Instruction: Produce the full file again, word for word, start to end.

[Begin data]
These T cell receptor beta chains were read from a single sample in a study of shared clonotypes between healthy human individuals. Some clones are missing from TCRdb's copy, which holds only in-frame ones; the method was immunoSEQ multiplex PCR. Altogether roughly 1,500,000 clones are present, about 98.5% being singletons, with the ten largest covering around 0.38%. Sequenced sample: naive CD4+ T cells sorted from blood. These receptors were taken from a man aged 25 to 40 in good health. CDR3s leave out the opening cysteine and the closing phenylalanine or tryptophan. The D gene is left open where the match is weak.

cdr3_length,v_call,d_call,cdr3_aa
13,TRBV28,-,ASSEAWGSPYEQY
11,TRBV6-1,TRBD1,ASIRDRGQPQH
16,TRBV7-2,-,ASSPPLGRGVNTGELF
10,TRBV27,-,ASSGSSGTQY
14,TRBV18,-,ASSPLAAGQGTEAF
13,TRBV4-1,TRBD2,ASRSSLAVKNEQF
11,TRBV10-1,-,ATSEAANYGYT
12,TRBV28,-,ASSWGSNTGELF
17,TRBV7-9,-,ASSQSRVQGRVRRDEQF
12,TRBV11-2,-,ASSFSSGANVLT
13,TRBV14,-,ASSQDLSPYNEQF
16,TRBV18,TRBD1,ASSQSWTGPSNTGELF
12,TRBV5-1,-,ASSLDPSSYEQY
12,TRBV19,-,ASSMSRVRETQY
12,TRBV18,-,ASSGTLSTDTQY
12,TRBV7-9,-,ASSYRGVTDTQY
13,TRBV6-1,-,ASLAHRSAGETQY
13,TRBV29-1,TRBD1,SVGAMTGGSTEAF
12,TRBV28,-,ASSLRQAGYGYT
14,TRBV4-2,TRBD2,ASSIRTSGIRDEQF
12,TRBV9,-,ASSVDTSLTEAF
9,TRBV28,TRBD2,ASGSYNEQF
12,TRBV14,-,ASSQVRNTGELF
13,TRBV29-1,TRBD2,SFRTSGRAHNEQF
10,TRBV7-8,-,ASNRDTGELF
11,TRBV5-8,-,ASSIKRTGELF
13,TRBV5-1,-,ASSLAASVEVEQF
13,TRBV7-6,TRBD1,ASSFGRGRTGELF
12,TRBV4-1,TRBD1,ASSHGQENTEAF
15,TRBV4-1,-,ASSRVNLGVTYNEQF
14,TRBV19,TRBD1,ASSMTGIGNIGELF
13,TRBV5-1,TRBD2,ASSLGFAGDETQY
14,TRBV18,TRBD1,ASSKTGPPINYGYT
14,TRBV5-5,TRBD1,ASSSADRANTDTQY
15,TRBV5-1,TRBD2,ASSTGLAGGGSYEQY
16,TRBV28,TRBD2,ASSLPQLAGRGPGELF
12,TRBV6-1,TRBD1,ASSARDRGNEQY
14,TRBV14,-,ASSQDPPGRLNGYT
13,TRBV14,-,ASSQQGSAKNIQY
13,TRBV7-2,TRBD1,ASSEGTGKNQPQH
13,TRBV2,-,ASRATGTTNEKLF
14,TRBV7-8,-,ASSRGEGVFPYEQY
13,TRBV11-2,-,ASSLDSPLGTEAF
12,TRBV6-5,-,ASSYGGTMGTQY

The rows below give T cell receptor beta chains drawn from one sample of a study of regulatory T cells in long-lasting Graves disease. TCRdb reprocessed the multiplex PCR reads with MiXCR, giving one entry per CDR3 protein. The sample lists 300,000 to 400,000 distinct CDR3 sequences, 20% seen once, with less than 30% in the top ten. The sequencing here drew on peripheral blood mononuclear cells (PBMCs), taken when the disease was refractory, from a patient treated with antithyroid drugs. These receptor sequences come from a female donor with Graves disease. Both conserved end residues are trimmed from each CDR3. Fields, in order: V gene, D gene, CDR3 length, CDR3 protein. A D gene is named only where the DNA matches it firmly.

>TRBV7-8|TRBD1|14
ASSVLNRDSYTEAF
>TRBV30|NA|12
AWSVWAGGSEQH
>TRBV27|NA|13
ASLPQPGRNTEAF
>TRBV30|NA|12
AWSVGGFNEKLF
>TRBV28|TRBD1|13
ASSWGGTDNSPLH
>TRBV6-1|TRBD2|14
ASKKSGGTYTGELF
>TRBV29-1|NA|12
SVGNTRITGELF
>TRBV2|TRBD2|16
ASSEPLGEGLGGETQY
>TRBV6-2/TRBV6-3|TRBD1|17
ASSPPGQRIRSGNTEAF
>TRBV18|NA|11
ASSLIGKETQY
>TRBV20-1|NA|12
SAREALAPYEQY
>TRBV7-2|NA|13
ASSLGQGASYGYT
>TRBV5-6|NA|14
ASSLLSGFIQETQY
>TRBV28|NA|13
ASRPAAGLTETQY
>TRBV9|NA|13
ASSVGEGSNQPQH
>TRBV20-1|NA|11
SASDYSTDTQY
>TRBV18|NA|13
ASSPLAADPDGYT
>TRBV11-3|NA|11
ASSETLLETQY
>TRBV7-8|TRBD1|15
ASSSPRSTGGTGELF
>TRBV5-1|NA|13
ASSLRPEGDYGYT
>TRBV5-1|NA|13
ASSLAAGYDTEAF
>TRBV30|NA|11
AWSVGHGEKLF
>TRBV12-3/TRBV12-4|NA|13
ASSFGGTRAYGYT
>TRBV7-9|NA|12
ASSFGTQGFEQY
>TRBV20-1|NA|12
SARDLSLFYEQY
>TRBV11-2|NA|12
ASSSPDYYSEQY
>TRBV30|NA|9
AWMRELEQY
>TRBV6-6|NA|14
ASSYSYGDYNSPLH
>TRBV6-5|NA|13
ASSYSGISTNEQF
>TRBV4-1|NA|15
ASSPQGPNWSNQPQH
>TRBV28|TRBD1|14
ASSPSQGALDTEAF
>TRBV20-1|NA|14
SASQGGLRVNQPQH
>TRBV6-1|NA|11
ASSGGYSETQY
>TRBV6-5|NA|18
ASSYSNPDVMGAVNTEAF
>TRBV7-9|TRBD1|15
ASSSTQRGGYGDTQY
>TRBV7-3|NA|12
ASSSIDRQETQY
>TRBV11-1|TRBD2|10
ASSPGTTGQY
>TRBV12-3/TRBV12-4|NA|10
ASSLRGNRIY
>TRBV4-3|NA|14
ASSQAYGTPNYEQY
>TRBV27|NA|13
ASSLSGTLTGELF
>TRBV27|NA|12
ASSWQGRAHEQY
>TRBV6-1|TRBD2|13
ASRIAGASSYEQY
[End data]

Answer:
These T cell receptor beta chains were read from a single sample in a study of shared clonotypes between healthy human individuals. Some clones are missing from TCRdb's copy, which holds only in-frame ones; the method was immunoSEQ multiplex PCR. Altogether roughly 1,500,000 clones are present, about 98.5% being singletons, with the ten largest covering around 0.38%. Sequenced sample: naive CD4+ T cells sorted from blood. These receptors were taken from a man aged 25 to 40 in good health. CDR3s leave out the opening cysteine and the closing phenylalanine or tryptophan. The D gene is left open where the match is weak.

cdr3_length,v_call,d_call,cdr3_aa
13,TRBV28,-,ASSEAWGSPYEQY
11,TRBV6-1,TRBD1,ASIRDRGQPQH
16,TRBV7-2,-,ASSPPLGRGVNTGELF
10,TRBV27,-,ASSGSSGTQY
14,TRBV18,-,ASSPLAAGQGTEAF
13,TRBV4-1,TRBD2,ASRSSLAVKNEQF
11,TRBV10-1,-,ATSEAANYGYT
12,TRBV28,-,ASSWGSNTGELF
17,TRBV7-9,-,ASSQSRVQGRVRRDEQF
12,TRBV11-2,-,ASSFSSGANVLT
13,TRBV14,-,ASSQDLSPYNEQF
16,TRBV18,TRBD1,ASSQSWTGPSNTGELF
12,TRBV5-1,-,ASSLDPSSYEQY
12,TRBV19,-,ASSMSRVRETQY
12,TRBV18,-,ASSGTLSTDTQY
12,TRBV7-9,-,ASSYRGVTDTQY
13,TRBV6-1,-,ASLAHRSAGETQY
13,TRBV29-1,TRBD1,SVGAMTGGSTEAF
12,TRBV28,-,ASSLRQAGYGYT
14,TRBV4-2,TRBD2,ASSIRTSGIRDEQF
12,TRBV9,-,ASSVDTSLTEAF
9,TRBV28,TRBD2,ASGSYNEQF
12,TRBV14,-,ASSQVRNTGELF
13,TRBV29-1,TRBD2,SFRTSGRAHNEQF
10,TRBV7-8,-,ASNRDTGELF
11,TRBV5-8,-,ASSIKRTGELF
13,TRBV5-1,-,ASSLAASVEVEQF
13,TRBV7-6,TRBD1,ASSFGRGRTGELF
12,TRBV4-1,TRBD1,ASSHGQENTEAF
15,TRBV4-1,-,ASSRVNLGVTYNEQF
14,TRBV19,TRBD1,ASSMTGIGNIGELF
13,TRBV5-1,TRBD2,ASSLGFAGDETQY
14,TRBV18,TRBD1,ASSKTGPPINYGYT
14,TRBV5-5,TRBD1,ASSSADRANTDTQY
15,TRBV5-1,TRBD2,ASSTGLAGGGSYEQY
16,TRBV28,TRBD2,ASSLPQLAGRGPGELF
12,TRBV6-1,TRBD1,ASSARDRGNEQY
14,TRBV14,-,ASSQDPPGRLNGYT
13,TRBV14,-,ASSQQGSAKNIQY
13,TRBV7-2,TRBD1,ASSEGTGKNQPQH
13,TRBV2,-,ASRATGTTNEKLF
14,TRBV7-8,-,ASSRGEGVFPYEQY
13,TRBV11-2,-,ASSLDSPLGTEAF
12,TRBV6-5,-,ASSYGGTMGTQY

The rows below give T cell receptor beta chains drawn from one sample of a study of regulatory T cells in long-lasting Graves disease. TCRdb reprocessed the multiplex PCR reads with MiXCR, giving one entry per CDR3 protein. The sample lists 300,000 to 400,000 distinct CDR3 sequences, 20% seen once, with less than 30% in the top ten. The sequencing here drew on peripheral blood mononuclear cells (PBMCs), taken when the disease was refractory, from a patient treated with antithyroid drugs. These receptor sequences come from a female donor with Graves disease. Both conserved end residues are trimmed from each CDR3. Fields, in order: V gene, D gene, CDR3 length, CDR3 protein. A D gene is named only where the DNA matches it firmly.

>TRBV7-8|TRBD1|14
ASSVLNRDSYTEAF
>TRBV30|NA|12
AWSVWAGGSEQH
>TRBV27|NA|13
ASLPQPGRNTEAF
>TRBV30|NA|12
AWSVGGFNEKLF
>TRBV28|TRBD1|13
ASSWGGTDNSPLH
>TRBV6-1|TRBD2|14
ASKKSGGTYTGELF
>TRBV29-1|NA|12
SVGNTRITGELF
>TRBV2|TRBD2|16
ASSEPLGEGLGGETQY
>TRBV6-2/TRBV6-3|TRBD1|17
ASSPPGQRIRSGNTEAF
>TRBV18|NA|11
ASSLIGKETQY
>TRBV20-1|NA|12
SAREALAPYEQY
>TRBV7-2|NA|13
ASSLGQGASYGYT
>TRBV5-6|NA|14
ASSLLSGFIQETQY
>TRBV28|NA|13
ASRPAAGLTETQY
>TRBV9|NA|13
ASSVGEGSNQPQH
>TRBV20-1|NA|11
SASDYSTDTQY
>TRBV18|NA|13
ASSPLAADPDGYT
>TRBV11-3|NA|11
ASSETLLETQY
>TRBV7-8|TRBD1|15
ASSSPRSTGGTGELF
>TRBV5-1|NA|13
ASSLRPEGDYGYT
>TRBV5-1|NA|13
ASSLAAGYDTEAF
>TRBV30|NA|11
AWSVGHGEKLF
>TRBV12-3/TRBV12-4|NA|13
ASSFGGTRAYGYT
>TRBV7-9|NA|12
ASSFGTQGFEQY
>TRBV20-1|NA|12
SARDLSLFYEQY
>TRBV11-2|NA|12
ASSSPDYYSEQY
>TRBV30|NA|9
AWMRELEQY
>TRBV6-6|NA|14
ASSYSYGDYNSPLH
>TRBV6-5|NA|13
ASSYSGISTNEQF
>TRBV4-1|NA|15
ASSPQGPNWSNQPQH
>TRBV28|TRBD1|14
ASSPSQGALDTEAF
>TRBV20-1|NA|14
SASQGGLRVNQPQH
>TRBV6-1|NA|11
ASSGGYSETQY
>TRBV6-5|NA|18
ASSYSNPDVMGAVNTEAF
>TRBV7-9|TRBD1|15
ASSSTQRGGYGDTQY
>TRBV7-3|NA|12
ASSSIDRQETQY
>TRBV11-1|TRBD2|10
ASSPGTTGQY
>TRBV12-3/TRBV12-4|NA|10
ASSLRGNRIY
>TRBV4-3|NA|14
ASSQAYGTPNYEQY
>TRBV27|NA|13
ASSLSGTLTGELF
>TRBV27|NA|12
ASSWQGRAHEQY
>TRBV6-1|TRBD2|13
ASRIAGASSYEQY